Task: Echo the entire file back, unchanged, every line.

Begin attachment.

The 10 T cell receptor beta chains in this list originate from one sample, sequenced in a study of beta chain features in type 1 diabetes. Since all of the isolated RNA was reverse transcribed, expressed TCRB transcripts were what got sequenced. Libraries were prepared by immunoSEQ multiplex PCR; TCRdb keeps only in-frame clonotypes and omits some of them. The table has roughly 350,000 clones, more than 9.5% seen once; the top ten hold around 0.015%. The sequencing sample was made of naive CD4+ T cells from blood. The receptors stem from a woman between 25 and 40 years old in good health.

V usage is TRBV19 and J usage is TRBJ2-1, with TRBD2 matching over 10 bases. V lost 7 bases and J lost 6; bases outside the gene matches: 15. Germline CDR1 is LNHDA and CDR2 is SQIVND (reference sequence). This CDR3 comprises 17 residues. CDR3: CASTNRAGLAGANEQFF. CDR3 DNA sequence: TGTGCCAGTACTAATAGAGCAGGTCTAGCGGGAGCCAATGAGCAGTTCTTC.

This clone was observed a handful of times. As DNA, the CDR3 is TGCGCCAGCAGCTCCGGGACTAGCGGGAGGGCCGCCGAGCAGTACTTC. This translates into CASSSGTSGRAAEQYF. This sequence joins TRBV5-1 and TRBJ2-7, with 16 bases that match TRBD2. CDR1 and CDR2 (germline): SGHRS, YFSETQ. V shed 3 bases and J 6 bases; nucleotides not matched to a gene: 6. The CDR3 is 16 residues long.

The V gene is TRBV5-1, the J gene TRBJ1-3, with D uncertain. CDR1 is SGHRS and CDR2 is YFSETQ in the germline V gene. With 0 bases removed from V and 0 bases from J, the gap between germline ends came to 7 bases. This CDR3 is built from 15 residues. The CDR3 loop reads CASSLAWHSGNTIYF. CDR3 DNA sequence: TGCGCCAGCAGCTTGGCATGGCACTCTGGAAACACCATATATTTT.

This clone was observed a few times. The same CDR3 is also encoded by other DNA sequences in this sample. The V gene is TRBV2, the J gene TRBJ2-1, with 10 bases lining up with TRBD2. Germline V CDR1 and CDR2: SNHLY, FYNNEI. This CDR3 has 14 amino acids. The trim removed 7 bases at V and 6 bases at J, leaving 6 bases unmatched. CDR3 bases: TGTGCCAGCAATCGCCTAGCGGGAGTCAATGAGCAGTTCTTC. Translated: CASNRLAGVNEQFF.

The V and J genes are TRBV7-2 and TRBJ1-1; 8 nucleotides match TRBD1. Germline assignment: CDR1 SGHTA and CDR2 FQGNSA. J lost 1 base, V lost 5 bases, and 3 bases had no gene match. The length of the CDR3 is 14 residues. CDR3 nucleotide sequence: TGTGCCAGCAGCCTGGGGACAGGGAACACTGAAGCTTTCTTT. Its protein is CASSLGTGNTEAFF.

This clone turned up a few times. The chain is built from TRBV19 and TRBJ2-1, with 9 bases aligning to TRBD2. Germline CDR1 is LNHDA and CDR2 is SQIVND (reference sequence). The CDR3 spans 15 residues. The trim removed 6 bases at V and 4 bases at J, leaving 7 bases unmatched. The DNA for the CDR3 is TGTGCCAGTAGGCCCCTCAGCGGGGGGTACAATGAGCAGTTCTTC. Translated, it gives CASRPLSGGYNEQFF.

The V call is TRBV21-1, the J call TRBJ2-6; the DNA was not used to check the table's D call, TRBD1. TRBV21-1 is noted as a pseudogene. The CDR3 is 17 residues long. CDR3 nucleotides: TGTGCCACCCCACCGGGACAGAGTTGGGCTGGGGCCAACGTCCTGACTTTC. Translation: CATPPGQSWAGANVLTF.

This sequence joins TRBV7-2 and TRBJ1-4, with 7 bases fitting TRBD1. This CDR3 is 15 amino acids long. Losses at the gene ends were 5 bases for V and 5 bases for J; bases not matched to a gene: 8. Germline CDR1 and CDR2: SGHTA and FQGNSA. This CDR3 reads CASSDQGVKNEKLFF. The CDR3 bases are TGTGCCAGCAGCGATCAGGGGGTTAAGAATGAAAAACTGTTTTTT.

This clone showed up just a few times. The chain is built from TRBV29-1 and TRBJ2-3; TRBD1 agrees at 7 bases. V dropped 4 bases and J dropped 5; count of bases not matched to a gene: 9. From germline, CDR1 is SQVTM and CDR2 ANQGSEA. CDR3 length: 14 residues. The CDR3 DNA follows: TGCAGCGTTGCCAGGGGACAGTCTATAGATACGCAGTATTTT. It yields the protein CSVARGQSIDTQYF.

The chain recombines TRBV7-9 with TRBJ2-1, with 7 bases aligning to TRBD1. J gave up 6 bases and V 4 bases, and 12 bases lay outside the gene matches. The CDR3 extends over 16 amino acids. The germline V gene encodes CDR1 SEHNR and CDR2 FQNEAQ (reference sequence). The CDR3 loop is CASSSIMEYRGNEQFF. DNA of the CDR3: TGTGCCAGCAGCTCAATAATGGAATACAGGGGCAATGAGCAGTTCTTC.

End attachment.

The 10 T cell receptor beta chains in this list originate from one sample, sequenced in a study of beta chain features in type 1 diabetes. Since all of the isolated RNA was reverse transcribed, expressed TCRB transcripts were what got sequenced. Libraries were prepared by immunoSEQ multiplex PCR; TCRdb keeps only in-frame clonotypes and omits some of them. The table has roughly 350,000 clones, more than 9.5% seen once; the top ten hold around 0.015%. The sequencing sample was made of naive CD4+ T cells from blood. The receptors stem from a woman between 25 and 40 years old in good health.

V usage is TRBV19 and J usage is TRBJ2-1, with TRBD2 matching over 10 bases. V lost 7 bases and J lost 6; bases outside the gene matches: 15. Germline CDR1 is LNHDA and CDR2 is SQIVND (reference sequence). This CDR3 comprises 17 residues. CDR3: CASTNRAGLAGANEQFF. CDR3 DNA sequence: TGTGCCAGTACTAATAGAGCAGGTCTAGCGGGAGCCAATGAGCAGTTCTTC.

This clone was observed a handful of times. As DNA, the CDR3 is TGCGCCAGCAGCTCCGGGACTAGCGGGAGGGCCGCCGAGCAGTACTTC. This translates into CASSSGTSGRAAEQYF. This sequence joins TRBV5-1 and TRBJ2-7, with 16 bases that match TRBD2. CDR1 and CDR2 (germline): SGHRS, YFSETQ. V shed 3 bases and J 6 bases; nucleotides not matched to a gene: 6. The CDR3 is 16 residues long.

The V gene is TRBV5-1, the J gene TRBJ1-3, with D uncertain. CDR1 is SGHRS and CDR2 is YFSETQ in the germline V gene. With 0 bases removed from V and 0 bases from J, the gap between germline ends came to 7 bases. This CDR3 is built from 15 residues. The CDR3 loop reads CASSLAWHSGNTIYF. CDR3 DNA sequence: TGCGCCAGCAGCTTGGCATGGCACTCTGGAAACACCATATATTTT.

This clone was observed a few times. The same CDR3 is also encoded by other DNA sequences in this sample. The V gene is TRBV2, the J gene TRBJ2-1, with 10 bases lining up with TRBD2. Germline V CDR1 and CDR2: SNHLY, FYNNEI. This CDR3 has 14 amino acids. The trim removed 7 bases at V and 6 bases at J, leaving 6 bases unmatched. CDR3 bases: TGTGCCAGCAATCGCCTAGCGGGAGTCAATGAGCAGTTCTTC. Translated: CASNRLAGVNEQFF.

The V and J genes are TRBV7-2 and TRBJ1-1; 8 nucleotides match TRBD1. Germline assignment: CDR1 SGHTA and CDR2 FQGNSA. J lost 1 base, V lost 5 bases, and 3 bases had no gene match. The length of the CDR3 is 14 residues. CDR3 nucleotide sequence: TGTGCCAGCAGCCTGGGGACAGGGAACACTGAAGCTTTCTTT. Its protein is CASSLGTGNTEAFF.

This clone turned up a few times. The chain is built from TRBV19 and TRBJ2-1, with 9 bases aligning to TRBD2. Germline CDR1 is LNHDA and CDR2 is SQIVND (reference sequence). The CDR3 spans 15 residues. The trim removed 6 bases at V and 4 bases at J, leaving 7 bases unmatched. The DNA for the CDR3 is TGTGCCAGTAGGCCCCTCAGCGGGGGGTACAATGAGCAGTTCTTC. Translated, it gives CASRPLSGGYNEQFF.

The V call is TRBV21-1, the J call TRBJ2-6; the DNA was not used to check the table's D call, TRBD1. TRBV21-1 is noted as a pseudogene. The CDR3 is 17 residues long. CDR3 nucleotides: TGTGCCACCCCACCGGGACAGAGTTGGGCTGGGGCCAACGTCCTGACTTTC. Translation: CATPPGQSWAGANVLTF.

This sequence joins TRBV7-2 and TRBJ1-4, with 7 bases fitting TRBD1. This CDR3 is 15 amino acids long. Losses at the gene ends were 5 bases for V and 5 bases for J; bases not matched to a gene: 8. Germline CDR1 and CDR2: SGHTA and FQGNSA. This CDR3 reads CASSDQGVKNEKLFF. The CDR3 bases are TGTGCCAGCAGCGATCAGGGGGTTAAGAATGAAAAACTGTTTTTT.

This clone showed up just a few times. The chain is built from TRBV29-1 and TRBJ2-3; TRBD1 agrees at 7 bases. V dropped 4 bases and J dropped 5; count of bases not matched to a gene: 9. From germline, CDR1 is SQVTM and CDR2 ANQGSEA. CDR3 length: 14 residues. The CDR3 DNA follows: TGCAGCGTTGCCAGGGGACAGTCTATAGATACGCAGTATTTT. It yields the protein CSVARGQSIDTQYF.

The chain recombines TRBV7-9 with TRBJ2-1, with 7 bases aligning to TRBD1. J gave up 6 bases and V 4 bases, and 12 bases lay outside the gene matches. The CDR3 extends over 16 amino acids. The germline V gene encodes CDR1 SEHNR and CDR2 FQNEAQ (reference sequence). The CDR3 loop is CASSSIMEYRGNEQFF. DNA of the CDR3: TGTGCCAGCAGCTCAATAATGGAATACAGGGGCAATGAGCAGTTCTTC.